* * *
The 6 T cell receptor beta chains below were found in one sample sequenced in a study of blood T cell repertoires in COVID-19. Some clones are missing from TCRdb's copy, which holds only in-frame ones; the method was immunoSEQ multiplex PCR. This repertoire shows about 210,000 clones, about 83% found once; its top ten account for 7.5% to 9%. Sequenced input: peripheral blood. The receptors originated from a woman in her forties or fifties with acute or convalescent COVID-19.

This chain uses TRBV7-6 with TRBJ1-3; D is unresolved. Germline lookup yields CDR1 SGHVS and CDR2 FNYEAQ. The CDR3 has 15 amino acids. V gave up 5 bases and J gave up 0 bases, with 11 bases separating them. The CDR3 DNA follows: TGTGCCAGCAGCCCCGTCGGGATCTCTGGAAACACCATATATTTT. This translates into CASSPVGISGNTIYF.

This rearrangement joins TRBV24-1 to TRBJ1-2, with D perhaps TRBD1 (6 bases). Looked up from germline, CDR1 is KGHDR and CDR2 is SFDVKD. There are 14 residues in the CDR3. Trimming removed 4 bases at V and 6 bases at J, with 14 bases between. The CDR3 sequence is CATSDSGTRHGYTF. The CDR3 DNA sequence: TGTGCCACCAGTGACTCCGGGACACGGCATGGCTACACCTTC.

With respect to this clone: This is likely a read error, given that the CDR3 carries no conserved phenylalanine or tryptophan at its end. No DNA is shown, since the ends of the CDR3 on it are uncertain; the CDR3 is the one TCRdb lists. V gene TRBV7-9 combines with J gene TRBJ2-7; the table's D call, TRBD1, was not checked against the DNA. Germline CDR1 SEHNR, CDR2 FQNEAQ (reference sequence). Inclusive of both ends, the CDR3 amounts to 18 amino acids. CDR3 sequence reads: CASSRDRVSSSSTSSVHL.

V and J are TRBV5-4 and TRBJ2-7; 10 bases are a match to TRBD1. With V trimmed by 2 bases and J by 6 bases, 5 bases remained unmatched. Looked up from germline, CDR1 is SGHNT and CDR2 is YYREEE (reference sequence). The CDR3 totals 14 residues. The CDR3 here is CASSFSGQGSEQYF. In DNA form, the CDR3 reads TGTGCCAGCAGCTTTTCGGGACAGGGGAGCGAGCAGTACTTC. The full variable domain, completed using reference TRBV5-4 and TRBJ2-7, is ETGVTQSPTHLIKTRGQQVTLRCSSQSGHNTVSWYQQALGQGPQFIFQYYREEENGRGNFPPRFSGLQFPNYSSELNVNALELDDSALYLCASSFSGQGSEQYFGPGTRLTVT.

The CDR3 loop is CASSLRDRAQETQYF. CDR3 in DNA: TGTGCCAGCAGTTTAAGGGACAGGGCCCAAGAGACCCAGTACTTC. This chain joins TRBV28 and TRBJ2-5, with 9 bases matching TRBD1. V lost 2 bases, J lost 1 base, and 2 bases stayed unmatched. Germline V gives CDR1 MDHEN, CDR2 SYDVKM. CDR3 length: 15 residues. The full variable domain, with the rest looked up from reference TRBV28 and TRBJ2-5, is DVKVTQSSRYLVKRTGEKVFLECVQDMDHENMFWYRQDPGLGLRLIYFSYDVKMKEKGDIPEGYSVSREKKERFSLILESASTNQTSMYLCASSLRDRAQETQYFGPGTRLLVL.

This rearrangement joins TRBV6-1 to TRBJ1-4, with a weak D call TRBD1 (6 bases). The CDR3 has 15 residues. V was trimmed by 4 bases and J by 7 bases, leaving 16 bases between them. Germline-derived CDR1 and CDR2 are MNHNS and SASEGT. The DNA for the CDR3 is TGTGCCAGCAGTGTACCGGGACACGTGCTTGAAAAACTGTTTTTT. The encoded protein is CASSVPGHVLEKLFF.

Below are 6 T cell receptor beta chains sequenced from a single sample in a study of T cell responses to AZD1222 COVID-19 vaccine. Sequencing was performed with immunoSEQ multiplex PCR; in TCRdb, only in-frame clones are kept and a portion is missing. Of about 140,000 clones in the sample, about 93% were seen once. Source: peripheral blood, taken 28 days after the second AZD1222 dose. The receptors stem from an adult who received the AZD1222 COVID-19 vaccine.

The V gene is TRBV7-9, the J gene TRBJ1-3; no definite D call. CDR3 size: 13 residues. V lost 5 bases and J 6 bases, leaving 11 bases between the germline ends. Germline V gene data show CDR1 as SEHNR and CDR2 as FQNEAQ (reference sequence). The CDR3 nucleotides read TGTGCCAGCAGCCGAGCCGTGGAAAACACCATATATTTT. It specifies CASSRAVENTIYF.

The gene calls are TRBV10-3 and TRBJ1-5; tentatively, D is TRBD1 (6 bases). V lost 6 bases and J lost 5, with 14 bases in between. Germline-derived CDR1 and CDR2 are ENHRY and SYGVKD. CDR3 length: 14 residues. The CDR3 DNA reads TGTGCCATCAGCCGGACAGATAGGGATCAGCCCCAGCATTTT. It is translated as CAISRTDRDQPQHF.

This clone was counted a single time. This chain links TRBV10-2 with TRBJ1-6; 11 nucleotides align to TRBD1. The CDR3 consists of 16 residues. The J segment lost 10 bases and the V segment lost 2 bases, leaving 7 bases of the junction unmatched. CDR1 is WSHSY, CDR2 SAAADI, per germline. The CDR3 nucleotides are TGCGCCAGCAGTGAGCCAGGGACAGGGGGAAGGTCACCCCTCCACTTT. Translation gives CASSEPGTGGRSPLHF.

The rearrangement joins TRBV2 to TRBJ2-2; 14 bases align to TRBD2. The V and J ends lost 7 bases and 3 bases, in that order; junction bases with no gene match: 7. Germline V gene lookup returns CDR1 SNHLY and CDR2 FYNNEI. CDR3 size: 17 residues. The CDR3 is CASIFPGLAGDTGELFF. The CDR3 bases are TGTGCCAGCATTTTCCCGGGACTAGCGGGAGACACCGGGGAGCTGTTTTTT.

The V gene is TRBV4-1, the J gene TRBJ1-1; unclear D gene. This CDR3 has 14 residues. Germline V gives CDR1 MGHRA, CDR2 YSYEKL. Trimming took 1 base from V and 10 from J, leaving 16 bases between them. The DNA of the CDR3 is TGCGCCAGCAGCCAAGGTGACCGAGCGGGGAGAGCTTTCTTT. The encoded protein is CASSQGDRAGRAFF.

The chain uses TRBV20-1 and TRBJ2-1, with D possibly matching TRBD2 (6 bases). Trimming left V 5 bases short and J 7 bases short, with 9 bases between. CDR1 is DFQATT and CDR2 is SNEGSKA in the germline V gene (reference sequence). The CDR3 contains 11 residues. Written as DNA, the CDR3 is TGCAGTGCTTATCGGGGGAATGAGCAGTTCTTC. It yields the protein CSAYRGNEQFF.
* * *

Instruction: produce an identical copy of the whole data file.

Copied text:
The 6 T cell receptor beta chains below were found in one sample sequenced in a study of blood T cell repertoires in COVID-19. Some clones are missing from TCRdb's copy, which holds only in-frame ones; the method was immunoSEQ multiplex PCR. This repertoire shows about 210,000 clones, about 83% found once; its top ten account for 7.5% to 9%. Sequenced input: peripheral blood. The receptors originated from a woman in her forties or fifties with acute or convalescent COVID-19.

This chain uses TRBV7-6 with TRBJ1-3; D is unresolved. Germline lookup yields CDR1 SGHVS and CDR2 FNYEAQ. The CDR3 has 15 amino acids. V gave up 5 bases and J gave up 0 bases, with 11 bases separating them. The CDR3 DNA follows: TGTGCCAGCAGCCCCGTCGGGATCTCTGGAAACACCATATATTTT. This translates into CASSPVGISGNTIYF.

This rearrangement joins TRBV24-1 to TRBJ1-2, with D perhaps TRBD1 (6 bases). Looked up from germline, CDR1 is KGHDR and CDR2 is SFDVKD. There are 14 residues in the CDR3. Trimming removed 4 bases at V and 6 bases at J, with 14 bases between. The CDR3 sequence is CATSDSGTRHGYTF. The CDR3 DNA sequence: TGTGCCACCAGTGACTCCGGGACACGGCATGGCTACACCTTC.

With respect to this clone: This is likely a read error, given that the CDR3 carries no conserved phenylalanine or tryptophan at its end. No DNA is shown, since the ends of the CDR3 on it are uncertain; the CDR3 is the one TCRdb lists. V gene TRBV7-9 combines with J gene TRBJ2-7; the table's D call, TRBD1, was not checked against the DNA. Germline CDR1 SEHNR, CDR2 FQNEAQ (reference sequence). Inclusive of both ends, the CDR3 amounts to 18 amino acids. CDR3 sequence reads: CASSRDRVSSSSTSSVHL.

V and J are TRBV5-4 and TRBJ2-7; 10 bases are a match to TRBD1. With V trimmed by 2 bases and J by 6 bases, 5 bases remained unmatched. Looked up from germline, CDR1 is SGHNT and CDR2 is YYREEE (reference sequence). The CDR3 totals 14 residues. The CDR3 here is CASSFSGQGSEQYF. In DNA form, the CDR3 reads TGTGCCAGCAGCTTTTCGGGACAGGGGAGCGAGCAGTACTTC. The full variable domain, completed using reference TRBV5-4 and TRBJ2-7, is ETGVTQSPTHLIKTRGQQVTLRCSSQSGHNTVSWYQQALGQGPQFIFQYYREEENGRGNFPPRFSGLQFPNYSSELNVNALELDDSALYLCASSFSGQGSEQYFGPGTRLTVT.

The CDR3 loop is CASSLRDRAQETQYF. CDR3 in DNA: TGTGCCAGCAGTTTAAGGGACAGGGCCCAAGAGACCCAGTACTTC. This chain joins TRBV28 and TRBJ2-5, with 9 bases matching TRBD1. V lost 2 bases, J lost 1 base, and 2 bases stayed unmatched. Germline V gives CDR1 MDHEN, CDR2 SYDVKM. CDR3 length: 15 residues. The full variable domain, with the rest looked up from reference TRBV28 and TRBJ2-5, is DVKVTQSSRYLVKRTGEKVFLECVQDMDHENMFWYRQDPGLGLRLIYFSYDVKMKEKGDIPEGYSVSREKKERFSLILESASTNQTSMYLCASSLRDRAQETQYFGPGTRLLVL.

This rearrangement joins TRBV6-1 to TRBJ1-4, with a weak D call TRBD1 (6 bases). The CDR3 has 15 residues. V was trimmed by 4 bases and J by 7 bases, leaving 16 bases between them. Germline-derived CDR1 and CDR2 are MNHNS and SASEGT. The DNA for the CDR3 is TGTGCCAGCAGTGTACCGGGACACGTGCTTGAAAAACTGTTTTTT. The encoded protein is CASSVPGHVLEKLFF.

Below are 6 T cell receptor beta chains sequenced from a single sample in a study of T cell responses to AZD1222 COVID-19 vaccine. Sequencing was performed with immunoSEQ multiplex PCR; in TCRdb, only in-frame clones are kept and a portion is missing. Of about 140,000 clones in the sample, about 93% were seen once. Source: peripheral blood, taken 28 days after the second AZD1222 dose. The receptors stem from an adult who received the AZD1222 COVID-19 vaccine.

The V gene is TRBV7-9, the J gene TRBJ1-3; no definite D call. CDR3 size: 13 residues. V lost 5 bases and J 6 bases, leaving 11 bases between the germline ends. Germline V gene data show CDR1 as SEHNR and CDR2 as FQNEAQ (reference sequence). The CDR3 nucleotides read TGTGCCAGCAGCCGAGCCGTGGAAAACACCATATATTTT. It specifies CASSRAVENTIYF.

The gene calls are TRBV10-3 and TRBJ1-5; tentatively, D is TRBD1 (6 bases). V lost 6 bases and J lost 5, with 14 bases in between. Germline-derived CDR1 and CDR2 are ENHRY and SYGVKD. CDR3 length: 14 residues. The CDR3 DNA reads TGTGCCATCAGCCGGACAGATAGGGATCAGCCCCAGCATTTT. It is translated as CAISRTDRDQPQHF.

This clone was counted a single time. This chain links TRBV10-2 with TRBJ1-6; 11 nucleotides align to TRBD1. The CDR3 consists of 16 residues. The J segment lost 10 bases and the V segment lost 2 bases, leaving 7 bases of the junction unmatched. CDR1 is WSHSY, CDR2 SAAADI, per germline. The CDR3 nucleotides are TGCGCCAGCAGTGAGCCAGGGACAGGGGGAAGGTCACCCCTCCACTTT. Translation gives CASSEPGTGGRSPLHF.

The rearrangement joins TRBV2 to TRBJ2-2; 14 bases align to TRBD2. The V and J ends lost 7 bases and 3 bases, in that order; junction bases with no gene match: 7. Germline V gene lookup returns CDR1 SNHLY and CDR2 FYNNEI. CDR3 size: 17 residues. The CDR3 is CASIFPGLAGDTGELFF. The CDR3 bases are TGTGCCAGCATTTTCCCGGGACTAGCGGGAGACACCGGGGAGCTGTTTTTT.

The V gene is TRBV4-1, the J gene TRBJ1-1; unclear D gene. This CDR3 has 14 residues. Germline V gives CDR1 MGHRA, CDR2 YSYEKL. Trimming took 1 base from V and 10 from J, leaving 16 bases between them. The DNA of the CDR3 is TGCGCCAGCAGCCAAGGTGACCGAGCGGGGAGAGCTTTCTTT. The encoded protein is CASSQGDRAGRAFF.

The chain uses TRBV20-1 and TRBJ2-1, with D possibly matching TRBD2 (6 bases). Trimming left V 5 bases short and J 7 bases short, with 9 bases between. CDR1 is DFQATT and CDR2 is SNEGSKA in the germline V gene (reference sequence). The CDR3 contains 11 residues. Written as DNA, the CDR3 is TGCAGTGCTTATCGGGGGAATGAGCAGTTCTTC. It yields the protein CSAYRGNEQFF.